Team bosses scratching their heads over mixed messages in Bahrain.
The F1 sites have been abuzz over the last week regarding the matter of track limits and many make for interesting reading.
As I have pointed out before, one cannot criticise the actual track limits, as these are well defined lines or kerbs at all the circuits. Armco and solid walls ensure limits are not exceeded at most street circuits and many tracks still employ good old fashioned gravel traps, that normally prevent any driver repeating an off-track excursion.
The main issue is the application of the rules connected with track limits. In Bahrain officials announced track limit regulations would be strictly applied during practice sessions and qualifying, which was enforced.
But come race day a different set of instructions were applied and interpretation of these created confusion. Red Bull team principal, Christian Horner – whose driver Max Verstappen suffered due to this confusion – accepted the steward’s order to relinquish the race lead, but said: “You can’t say it’s okay to use it in the race, but you can’t overtake out there. It should be black or white, not shades of grey.”
Toto Wolff, Mercedes team chief, agreed with Horner, believing the current situation was confusing. “We need to be consistent in which messages are being given. They need to be clear, they need to be sacred and not a Shakespeare novel that leaves interpretation.”
So what happened between the race morning’s pre-event notes and the previous evening’s drivers’ briefing? According to F1 race director Michael Masi, nothing changed.
He was reported as saying. “With regard to tolerance given with people running outside of the track limits during the race, it will always be monitored in accordance with the Sporting Regulations that a lasting advantage overall must not be gained.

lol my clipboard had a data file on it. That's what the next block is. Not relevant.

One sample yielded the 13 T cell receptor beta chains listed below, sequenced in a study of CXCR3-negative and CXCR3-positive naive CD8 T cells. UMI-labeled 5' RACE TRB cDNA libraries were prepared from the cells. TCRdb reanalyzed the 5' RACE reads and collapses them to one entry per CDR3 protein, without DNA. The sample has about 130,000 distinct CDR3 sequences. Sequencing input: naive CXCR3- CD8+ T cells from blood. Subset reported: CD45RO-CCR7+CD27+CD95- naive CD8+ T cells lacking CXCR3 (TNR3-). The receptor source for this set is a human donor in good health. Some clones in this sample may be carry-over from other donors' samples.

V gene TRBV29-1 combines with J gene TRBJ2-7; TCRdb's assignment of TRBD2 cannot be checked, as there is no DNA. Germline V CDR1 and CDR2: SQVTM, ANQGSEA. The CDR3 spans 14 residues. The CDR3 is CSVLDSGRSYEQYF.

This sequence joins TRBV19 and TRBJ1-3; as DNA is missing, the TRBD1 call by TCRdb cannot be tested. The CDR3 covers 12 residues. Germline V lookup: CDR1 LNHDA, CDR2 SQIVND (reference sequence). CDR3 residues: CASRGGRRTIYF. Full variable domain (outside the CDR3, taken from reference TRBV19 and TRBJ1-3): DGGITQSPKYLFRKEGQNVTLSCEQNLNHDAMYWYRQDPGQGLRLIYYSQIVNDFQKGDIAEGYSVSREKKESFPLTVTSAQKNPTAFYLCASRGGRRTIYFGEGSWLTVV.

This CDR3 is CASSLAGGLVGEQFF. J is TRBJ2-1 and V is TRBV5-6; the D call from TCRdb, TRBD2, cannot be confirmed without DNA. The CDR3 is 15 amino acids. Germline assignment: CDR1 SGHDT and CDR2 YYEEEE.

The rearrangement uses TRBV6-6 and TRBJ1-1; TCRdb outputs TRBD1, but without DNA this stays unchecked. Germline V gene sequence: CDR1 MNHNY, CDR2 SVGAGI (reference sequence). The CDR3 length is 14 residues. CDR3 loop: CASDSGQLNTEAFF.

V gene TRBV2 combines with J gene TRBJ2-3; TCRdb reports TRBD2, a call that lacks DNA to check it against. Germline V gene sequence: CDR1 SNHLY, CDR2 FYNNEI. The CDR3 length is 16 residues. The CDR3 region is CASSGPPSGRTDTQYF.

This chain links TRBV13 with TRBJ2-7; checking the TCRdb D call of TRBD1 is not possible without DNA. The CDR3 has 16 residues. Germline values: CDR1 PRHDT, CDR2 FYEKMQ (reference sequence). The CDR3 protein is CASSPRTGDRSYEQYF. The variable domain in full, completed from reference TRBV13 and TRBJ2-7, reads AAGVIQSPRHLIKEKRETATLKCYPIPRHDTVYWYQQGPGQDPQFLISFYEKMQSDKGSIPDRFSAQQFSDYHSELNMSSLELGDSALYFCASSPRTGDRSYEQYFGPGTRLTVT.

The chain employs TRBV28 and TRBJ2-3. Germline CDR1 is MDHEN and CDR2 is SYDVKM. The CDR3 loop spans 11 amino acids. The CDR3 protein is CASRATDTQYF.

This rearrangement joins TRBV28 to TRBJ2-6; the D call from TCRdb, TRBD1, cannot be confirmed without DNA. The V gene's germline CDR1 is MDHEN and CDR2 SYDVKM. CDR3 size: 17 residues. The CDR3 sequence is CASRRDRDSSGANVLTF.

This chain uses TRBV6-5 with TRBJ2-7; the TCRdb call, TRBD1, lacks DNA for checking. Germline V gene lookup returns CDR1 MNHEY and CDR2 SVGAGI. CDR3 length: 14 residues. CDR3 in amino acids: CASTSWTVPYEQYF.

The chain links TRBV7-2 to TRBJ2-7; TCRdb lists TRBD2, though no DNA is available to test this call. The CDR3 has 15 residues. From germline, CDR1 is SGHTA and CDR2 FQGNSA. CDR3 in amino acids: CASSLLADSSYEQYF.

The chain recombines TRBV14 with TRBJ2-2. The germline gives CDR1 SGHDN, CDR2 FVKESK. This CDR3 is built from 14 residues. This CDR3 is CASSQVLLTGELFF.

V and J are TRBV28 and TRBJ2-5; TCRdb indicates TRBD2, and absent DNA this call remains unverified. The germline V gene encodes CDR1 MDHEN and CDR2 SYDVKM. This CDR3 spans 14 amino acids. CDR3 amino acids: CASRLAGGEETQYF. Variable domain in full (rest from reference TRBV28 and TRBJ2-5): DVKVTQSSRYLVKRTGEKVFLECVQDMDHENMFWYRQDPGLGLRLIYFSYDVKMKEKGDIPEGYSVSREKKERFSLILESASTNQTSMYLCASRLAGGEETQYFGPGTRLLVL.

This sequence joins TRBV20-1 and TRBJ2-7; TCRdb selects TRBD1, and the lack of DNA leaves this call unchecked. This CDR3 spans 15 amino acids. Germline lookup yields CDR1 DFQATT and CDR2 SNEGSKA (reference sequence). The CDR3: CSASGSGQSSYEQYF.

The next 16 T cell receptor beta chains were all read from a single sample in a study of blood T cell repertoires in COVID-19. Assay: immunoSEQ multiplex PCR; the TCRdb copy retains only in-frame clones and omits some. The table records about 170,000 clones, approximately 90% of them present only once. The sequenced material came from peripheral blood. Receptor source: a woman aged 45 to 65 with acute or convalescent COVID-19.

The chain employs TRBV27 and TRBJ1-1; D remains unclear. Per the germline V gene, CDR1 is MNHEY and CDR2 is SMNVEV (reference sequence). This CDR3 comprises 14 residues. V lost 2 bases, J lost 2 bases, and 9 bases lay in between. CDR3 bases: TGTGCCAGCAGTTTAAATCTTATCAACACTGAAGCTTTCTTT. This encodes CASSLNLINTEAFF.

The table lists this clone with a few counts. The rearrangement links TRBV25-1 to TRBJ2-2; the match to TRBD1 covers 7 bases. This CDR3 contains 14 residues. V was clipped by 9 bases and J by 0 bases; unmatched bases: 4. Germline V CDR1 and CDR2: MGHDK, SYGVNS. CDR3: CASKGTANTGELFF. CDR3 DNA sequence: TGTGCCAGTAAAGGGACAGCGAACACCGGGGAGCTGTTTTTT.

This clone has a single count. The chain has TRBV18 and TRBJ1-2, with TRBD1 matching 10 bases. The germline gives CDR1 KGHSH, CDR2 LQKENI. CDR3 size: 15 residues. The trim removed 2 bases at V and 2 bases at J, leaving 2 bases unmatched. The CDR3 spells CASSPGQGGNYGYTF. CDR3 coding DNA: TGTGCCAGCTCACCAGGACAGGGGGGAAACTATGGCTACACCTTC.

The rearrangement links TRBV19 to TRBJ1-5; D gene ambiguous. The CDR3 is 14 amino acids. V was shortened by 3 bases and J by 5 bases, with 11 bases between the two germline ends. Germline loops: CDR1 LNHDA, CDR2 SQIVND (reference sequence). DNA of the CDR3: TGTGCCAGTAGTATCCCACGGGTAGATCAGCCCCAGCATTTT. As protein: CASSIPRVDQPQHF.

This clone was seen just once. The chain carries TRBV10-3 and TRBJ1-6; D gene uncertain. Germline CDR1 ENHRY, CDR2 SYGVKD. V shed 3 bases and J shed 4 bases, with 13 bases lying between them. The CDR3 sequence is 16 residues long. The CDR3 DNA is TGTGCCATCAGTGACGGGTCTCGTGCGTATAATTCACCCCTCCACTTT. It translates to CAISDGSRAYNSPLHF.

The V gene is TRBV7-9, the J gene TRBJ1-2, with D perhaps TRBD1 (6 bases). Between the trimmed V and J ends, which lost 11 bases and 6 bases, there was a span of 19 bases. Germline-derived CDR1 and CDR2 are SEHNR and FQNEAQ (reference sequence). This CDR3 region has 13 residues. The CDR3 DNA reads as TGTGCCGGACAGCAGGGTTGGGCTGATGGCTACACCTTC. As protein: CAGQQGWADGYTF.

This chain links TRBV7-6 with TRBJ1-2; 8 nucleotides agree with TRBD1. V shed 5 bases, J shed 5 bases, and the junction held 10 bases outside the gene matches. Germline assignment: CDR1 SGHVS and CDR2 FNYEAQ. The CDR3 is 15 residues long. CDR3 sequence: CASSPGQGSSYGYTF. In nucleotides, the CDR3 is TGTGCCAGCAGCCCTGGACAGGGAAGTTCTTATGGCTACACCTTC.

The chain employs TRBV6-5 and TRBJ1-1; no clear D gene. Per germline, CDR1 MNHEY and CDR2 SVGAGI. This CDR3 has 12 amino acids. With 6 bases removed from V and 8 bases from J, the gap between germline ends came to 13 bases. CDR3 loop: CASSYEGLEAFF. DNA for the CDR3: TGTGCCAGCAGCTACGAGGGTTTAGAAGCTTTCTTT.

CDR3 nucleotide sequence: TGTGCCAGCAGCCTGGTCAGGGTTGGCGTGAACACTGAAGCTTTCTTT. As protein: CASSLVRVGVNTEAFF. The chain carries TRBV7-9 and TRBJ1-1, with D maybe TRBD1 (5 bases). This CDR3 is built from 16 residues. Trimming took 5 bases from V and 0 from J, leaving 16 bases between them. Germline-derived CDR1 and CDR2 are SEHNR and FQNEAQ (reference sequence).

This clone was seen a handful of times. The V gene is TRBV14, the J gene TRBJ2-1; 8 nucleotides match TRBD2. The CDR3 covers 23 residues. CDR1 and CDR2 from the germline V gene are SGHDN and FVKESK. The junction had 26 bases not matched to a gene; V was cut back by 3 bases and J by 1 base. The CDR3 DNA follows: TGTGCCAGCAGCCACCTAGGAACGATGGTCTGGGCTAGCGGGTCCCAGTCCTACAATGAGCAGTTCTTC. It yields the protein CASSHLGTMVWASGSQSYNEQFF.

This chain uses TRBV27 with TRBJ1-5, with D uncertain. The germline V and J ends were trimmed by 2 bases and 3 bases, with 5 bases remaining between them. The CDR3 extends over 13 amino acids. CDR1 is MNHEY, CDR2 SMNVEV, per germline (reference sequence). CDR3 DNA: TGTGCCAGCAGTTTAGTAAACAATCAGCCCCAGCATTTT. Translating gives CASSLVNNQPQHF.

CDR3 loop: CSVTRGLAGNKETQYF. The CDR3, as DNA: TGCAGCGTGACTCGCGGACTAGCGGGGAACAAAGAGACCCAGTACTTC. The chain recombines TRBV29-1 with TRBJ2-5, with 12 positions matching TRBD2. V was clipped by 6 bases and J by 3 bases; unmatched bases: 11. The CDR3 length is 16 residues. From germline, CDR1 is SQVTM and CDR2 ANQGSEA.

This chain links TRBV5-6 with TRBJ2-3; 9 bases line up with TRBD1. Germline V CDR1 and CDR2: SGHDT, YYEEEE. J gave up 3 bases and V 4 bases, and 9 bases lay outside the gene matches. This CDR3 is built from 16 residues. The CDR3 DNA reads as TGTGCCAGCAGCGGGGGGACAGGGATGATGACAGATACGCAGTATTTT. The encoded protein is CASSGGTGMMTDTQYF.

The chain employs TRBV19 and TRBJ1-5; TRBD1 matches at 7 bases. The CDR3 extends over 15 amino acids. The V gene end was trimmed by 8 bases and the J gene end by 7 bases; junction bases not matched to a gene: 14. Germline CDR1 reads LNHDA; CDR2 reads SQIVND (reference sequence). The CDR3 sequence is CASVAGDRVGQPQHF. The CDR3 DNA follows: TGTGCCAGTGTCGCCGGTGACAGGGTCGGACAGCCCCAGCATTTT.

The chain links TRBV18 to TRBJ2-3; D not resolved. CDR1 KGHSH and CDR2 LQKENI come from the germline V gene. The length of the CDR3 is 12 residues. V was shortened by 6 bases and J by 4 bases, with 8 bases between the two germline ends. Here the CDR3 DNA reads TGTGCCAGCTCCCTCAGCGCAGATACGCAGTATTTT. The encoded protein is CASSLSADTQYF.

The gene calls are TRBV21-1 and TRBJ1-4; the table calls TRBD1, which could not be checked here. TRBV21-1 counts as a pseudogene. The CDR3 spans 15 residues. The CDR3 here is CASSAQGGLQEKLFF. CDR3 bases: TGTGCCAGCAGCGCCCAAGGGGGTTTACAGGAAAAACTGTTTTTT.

“We had two people that were looking in that area at every car at every lap and pretty much every car bar one was doing the right thing within what we expected in a general sequence. There was the occasional car that had a bit of a moment or went out there but it wasn’t a constant thing.”
I am totally confused, as during the race Lewis Hamilton was informed about track limits by his team, after 29 laps. Hamilton’s reply was. “I thought there were no track limits. I’ve been doing it all race.”
If that is not considered to be a “constant thing” then I would like to be made aware of the parameters employed to apply such decisions.
Let us hope as we approach Imola the enforcement of track limits will have become an issue of the past with far simpler instructions equally applied at every circuit and will hopefully no longer play a significant role in the outcome of a race
Rules and Regulations were also in the limelight after comments from Toto Wolff and Aston Martin’s Otmar Szafnauer regarding the 2021 aerodynamics, suggesting the new rules were aimed at specifically slowing down the Mercedes.
They claim the new rules favour the “high rake” cars, those where the underside of the car is higher at the rear, as opposed to the “low rake cars” where the rear is much lower.
The Aston and the Mercedes are the only two cars running the lower rake and are both experiencing problems with rear chassis dynamics.
Wolff explained it was not possible to simply change the rake and they will have “to make the best of the options we have”. The Austrian also believes the Honda power unit has improved and both Red Bull and Alpha Tauri now have an advantage over the Mercedes power unit. This could create problems for the team at the next two races, Imola and Portimao where the power differential could be an issue on the high-speed sections.
Maybe you are wondering what caused the overheating rear brakes on Fernando Alonso’s Alpine. It appears someone, whether official, team member or one of the limited number of spectators after a snack failed to secure the remaining food packaging.
On examination it was found a discarded sandwich wrap entering the rear brake duct and damaging the braking system causing the Spaniard’s retirement.
There are still many questions regarding the pecking order for the 2021 season. I believe it will be a few more races before we really begin to see one team take a solid advantage, if it should ever happen. There is still a very long way to go and the chase for the titles is liable to be the most hotly contested we have seen for many a year.
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